The Student News Site of Renton High School

RHS Hawk Eye

The Student News Site of Renton High School

RHS Hawk Eye

The Student News Site of Renton High School

RHS Hawk Eye


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RHS Restroom Crisis

You may have noticed that the restrooms at Renton High School have created a day-to-day struggle for RHS students for a very long time. Many students have complained, expressed how they feel, and explain what they have seen regarding the unacceptable conditions. “The restrooms are a necessity…if these necessities are not met, students are going to be a lot more uncomfortable and give a reason to not go to school,” Hanna Delele expressed. Nine other RHS students represent their need and show the importance of having accessible, reliable, and functional restrooms throughout a student’s school day. 


(2nd floor RHS female restroom.) 


Maizey Wheeler (RHS sophomore) listed the key problems of the restrooms: ¨A lot of the toilets don’t work, the hand dryers need to be fixed, the doors don’t lock and need to be fixed…the sinks aren’t working and need to be fixed.¨ One common problem in the female and male restrooms is the lack of cleanliness. Raymond Richards (RHS sophomore) states, “I feel like the restrooms are very trashy. They are not really nice; they are not clean. They need a lot of work.” Some examples are food/beverages left on toilet seats & on the ground, items are left in the sinks, soaked feminine products are thrown on the walls/ceilings, and lots of dirt/mud is brought into the restroom. On top of that, there is also a lack of restored toilet paper, vandalism, and poor ventilation. Another problem, especially in the female restrooms, are the broken locks and inappropriate large gaps in the restroom stalls. Sheila Magana (RHS sophomore) explains, “We need to be secure in them because for me, it feels uncomfortable entering a bathroom that can’t close a stall.” Anyone outside of your stall can easily invade your privacy, including the person in the stall next to you. In addition to the stall issue in the female restrooms, they also face the problem of unavailable restrooms. Treynisha Sanders (RHS Sophomore) says, “It’s frustrating because a lot of restrooms are closed…I feel the boys have advantages, like all their bathrooms are open, and all the girls’ bathrooms are closed.” Females are facing more crowded restrooms and are having a difficult time searching for a restroom throughout the whole school. Although the males do have more available restrooms, they still face needed changes.  For example, installing mirrors, wider stalls, and better windows for ventilation.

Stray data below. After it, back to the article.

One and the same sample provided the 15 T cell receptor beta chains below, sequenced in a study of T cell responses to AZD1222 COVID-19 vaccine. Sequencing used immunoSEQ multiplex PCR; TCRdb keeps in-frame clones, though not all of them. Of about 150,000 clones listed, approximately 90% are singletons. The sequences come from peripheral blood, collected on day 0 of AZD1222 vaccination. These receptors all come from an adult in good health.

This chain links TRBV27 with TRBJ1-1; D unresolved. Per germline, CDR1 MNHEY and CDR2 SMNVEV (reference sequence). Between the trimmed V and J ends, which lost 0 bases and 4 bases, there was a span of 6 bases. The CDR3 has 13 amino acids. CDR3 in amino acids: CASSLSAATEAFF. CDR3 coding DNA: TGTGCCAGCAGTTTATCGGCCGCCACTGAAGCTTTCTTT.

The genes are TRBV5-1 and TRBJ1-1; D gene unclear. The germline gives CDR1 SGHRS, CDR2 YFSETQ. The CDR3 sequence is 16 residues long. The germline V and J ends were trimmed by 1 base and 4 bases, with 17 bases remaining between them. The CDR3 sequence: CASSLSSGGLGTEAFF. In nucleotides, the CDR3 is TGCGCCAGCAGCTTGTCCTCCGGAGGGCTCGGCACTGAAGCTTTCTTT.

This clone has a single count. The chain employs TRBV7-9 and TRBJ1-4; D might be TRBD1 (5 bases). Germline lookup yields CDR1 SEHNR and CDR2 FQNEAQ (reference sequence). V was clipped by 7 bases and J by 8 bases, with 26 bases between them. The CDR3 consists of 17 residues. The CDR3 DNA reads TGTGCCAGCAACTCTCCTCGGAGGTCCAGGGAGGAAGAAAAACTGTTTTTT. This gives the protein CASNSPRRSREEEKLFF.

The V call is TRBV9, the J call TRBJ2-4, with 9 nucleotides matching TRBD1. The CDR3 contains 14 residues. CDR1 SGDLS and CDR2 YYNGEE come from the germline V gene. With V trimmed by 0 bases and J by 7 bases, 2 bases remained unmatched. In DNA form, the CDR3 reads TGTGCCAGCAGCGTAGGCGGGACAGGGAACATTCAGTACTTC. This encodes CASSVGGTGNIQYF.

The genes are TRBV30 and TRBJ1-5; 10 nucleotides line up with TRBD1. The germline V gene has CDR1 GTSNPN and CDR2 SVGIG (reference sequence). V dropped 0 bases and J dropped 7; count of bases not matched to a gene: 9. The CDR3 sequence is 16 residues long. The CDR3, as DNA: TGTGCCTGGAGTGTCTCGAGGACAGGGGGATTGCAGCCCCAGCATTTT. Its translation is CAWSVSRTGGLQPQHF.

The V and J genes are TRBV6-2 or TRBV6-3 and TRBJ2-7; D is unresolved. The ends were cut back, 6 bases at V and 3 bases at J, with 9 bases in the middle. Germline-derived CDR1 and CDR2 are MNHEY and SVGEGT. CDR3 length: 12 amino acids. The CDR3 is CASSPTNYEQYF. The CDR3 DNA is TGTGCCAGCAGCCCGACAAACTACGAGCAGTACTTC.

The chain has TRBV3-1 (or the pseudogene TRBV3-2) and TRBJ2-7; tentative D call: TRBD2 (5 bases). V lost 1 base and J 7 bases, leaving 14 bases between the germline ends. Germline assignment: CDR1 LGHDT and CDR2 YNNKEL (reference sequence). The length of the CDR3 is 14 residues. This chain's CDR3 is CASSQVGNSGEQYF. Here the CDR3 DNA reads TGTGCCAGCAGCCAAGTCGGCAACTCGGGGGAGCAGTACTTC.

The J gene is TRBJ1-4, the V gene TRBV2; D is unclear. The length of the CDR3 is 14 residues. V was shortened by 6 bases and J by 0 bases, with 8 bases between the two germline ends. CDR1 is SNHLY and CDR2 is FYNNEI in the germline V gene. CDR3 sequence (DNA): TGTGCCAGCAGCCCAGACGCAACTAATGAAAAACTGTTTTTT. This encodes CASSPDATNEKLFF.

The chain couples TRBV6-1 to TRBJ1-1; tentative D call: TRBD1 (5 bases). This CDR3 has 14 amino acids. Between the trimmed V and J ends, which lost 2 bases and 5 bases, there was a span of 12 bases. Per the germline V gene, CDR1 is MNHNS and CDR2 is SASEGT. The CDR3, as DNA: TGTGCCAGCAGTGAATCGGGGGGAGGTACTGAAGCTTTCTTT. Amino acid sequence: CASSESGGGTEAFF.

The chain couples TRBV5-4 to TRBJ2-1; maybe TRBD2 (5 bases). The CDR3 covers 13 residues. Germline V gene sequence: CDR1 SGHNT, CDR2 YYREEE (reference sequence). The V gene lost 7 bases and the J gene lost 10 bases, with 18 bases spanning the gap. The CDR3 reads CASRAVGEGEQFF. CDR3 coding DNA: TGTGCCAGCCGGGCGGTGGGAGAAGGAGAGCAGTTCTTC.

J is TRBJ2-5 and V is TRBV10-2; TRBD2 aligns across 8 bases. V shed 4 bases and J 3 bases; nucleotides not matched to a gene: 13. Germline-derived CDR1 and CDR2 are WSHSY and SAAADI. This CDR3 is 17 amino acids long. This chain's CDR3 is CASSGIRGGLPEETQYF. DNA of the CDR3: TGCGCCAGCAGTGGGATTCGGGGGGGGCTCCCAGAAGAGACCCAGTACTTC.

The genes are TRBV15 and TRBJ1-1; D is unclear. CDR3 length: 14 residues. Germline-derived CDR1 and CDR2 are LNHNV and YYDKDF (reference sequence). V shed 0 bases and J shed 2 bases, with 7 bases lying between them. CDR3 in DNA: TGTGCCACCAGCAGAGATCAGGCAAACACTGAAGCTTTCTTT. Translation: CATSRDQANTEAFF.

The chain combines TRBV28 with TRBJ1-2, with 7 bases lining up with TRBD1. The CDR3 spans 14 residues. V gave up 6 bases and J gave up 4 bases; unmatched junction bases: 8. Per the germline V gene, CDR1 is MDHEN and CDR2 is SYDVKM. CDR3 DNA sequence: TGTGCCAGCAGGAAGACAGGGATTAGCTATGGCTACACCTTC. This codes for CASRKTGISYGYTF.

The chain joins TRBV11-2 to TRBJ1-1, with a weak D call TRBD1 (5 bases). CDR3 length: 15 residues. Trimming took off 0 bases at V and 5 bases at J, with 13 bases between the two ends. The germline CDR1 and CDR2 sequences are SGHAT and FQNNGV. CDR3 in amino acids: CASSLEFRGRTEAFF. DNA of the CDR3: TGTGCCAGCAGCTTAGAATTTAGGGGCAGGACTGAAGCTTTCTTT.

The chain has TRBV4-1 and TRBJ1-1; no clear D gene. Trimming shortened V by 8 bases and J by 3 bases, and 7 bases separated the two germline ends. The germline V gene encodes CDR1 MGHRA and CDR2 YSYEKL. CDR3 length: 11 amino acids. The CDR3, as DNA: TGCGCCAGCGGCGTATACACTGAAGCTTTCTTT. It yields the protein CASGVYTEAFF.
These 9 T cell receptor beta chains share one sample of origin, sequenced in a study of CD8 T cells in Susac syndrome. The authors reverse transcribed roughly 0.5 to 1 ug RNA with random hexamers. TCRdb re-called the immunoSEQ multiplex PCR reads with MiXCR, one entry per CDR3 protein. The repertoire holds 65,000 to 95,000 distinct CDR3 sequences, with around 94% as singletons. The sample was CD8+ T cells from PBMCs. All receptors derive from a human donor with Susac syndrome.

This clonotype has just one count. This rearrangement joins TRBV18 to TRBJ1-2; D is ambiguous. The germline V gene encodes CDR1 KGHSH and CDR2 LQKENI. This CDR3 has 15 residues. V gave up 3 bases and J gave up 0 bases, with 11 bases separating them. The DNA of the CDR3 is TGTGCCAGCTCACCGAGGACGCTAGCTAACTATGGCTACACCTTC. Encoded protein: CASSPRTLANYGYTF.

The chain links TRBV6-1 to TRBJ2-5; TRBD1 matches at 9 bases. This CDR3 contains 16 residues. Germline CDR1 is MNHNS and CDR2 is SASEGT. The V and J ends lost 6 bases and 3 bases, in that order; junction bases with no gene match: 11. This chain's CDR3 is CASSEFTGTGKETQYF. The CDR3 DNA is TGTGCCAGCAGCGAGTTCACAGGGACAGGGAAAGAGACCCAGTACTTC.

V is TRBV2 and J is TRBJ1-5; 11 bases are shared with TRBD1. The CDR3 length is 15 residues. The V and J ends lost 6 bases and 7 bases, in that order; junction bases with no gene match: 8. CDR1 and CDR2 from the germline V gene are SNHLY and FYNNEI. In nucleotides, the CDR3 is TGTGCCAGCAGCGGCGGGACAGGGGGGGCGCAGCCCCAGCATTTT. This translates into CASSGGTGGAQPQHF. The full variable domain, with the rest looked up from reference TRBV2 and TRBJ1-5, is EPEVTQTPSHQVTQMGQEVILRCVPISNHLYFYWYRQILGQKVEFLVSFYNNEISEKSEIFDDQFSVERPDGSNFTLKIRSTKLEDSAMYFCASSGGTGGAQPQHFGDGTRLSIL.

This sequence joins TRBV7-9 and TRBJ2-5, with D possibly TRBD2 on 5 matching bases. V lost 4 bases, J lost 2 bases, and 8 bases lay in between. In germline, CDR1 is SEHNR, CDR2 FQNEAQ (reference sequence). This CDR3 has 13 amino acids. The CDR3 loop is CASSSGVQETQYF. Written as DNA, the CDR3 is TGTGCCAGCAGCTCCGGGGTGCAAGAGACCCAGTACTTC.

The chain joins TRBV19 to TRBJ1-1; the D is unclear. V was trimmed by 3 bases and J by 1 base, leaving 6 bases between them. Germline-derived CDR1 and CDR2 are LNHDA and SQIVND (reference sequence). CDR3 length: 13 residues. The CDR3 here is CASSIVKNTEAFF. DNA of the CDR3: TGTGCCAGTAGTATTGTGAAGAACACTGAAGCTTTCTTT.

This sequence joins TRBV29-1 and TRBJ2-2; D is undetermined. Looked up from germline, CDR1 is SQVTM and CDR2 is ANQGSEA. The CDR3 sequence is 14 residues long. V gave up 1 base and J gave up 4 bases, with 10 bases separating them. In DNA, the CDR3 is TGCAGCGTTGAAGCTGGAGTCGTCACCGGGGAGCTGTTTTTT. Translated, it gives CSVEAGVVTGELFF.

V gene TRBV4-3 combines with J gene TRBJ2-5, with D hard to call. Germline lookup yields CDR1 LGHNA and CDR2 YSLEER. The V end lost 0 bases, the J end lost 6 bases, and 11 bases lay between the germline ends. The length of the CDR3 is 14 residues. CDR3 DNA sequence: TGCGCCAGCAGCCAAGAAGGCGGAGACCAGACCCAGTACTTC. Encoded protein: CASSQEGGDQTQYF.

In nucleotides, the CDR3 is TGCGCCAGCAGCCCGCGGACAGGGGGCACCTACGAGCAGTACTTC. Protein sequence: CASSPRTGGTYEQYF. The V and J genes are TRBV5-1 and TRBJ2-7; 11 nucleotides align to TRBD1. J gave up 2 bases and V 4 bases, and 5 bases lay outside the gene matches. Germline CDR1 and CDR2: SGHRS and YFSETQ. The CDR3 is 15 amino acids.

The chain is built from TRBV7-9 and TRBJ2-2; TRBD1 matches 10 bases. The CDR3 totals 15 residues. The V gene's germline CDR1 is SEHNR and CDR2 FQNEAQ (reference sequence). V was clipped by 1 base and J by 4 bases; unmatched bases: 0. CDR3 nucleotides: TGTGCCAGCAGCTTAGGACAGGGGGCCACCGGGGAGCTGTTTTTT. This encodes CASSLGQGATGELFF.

(Windows at the 2nd floor RHS male restroom.)


Many students are urging the staff/administration to find ways to fix the restrooms, especially in order to make them comfortable, available, and clean. Tameren Smith (RHS Sophomore) wanted to say to the staff/administration: “Take the bathroom more seriously. Even if people go in there to do whatever, not be in class, there’s [more] people who actually need to use the bathroom.” Students who are creating problems in the restrooms should not be the only people considered. There are many more students who simply need to use the restroom, and they use it responsibly.  Solutions that staff/administration have made to prevent the issues occuring in the restrooms are affecting the students who are not causing any trouble at all and making it more difficult on them. Lea Hughes (RHS sophomore) tells us, “Skipping or vaping in the bathroom isn’t gonna stop. By limiting the number of bathrooms we have, people are gonna skip and vape in there [too], and [other] people aren’t gonna be able to use the bathroom.¨ Limiting the number of restrooms available only crowds the few open, and the vicious cycle continues. 


(Picture of 2nd floor female stall, shown with a large gap and a broken lock.)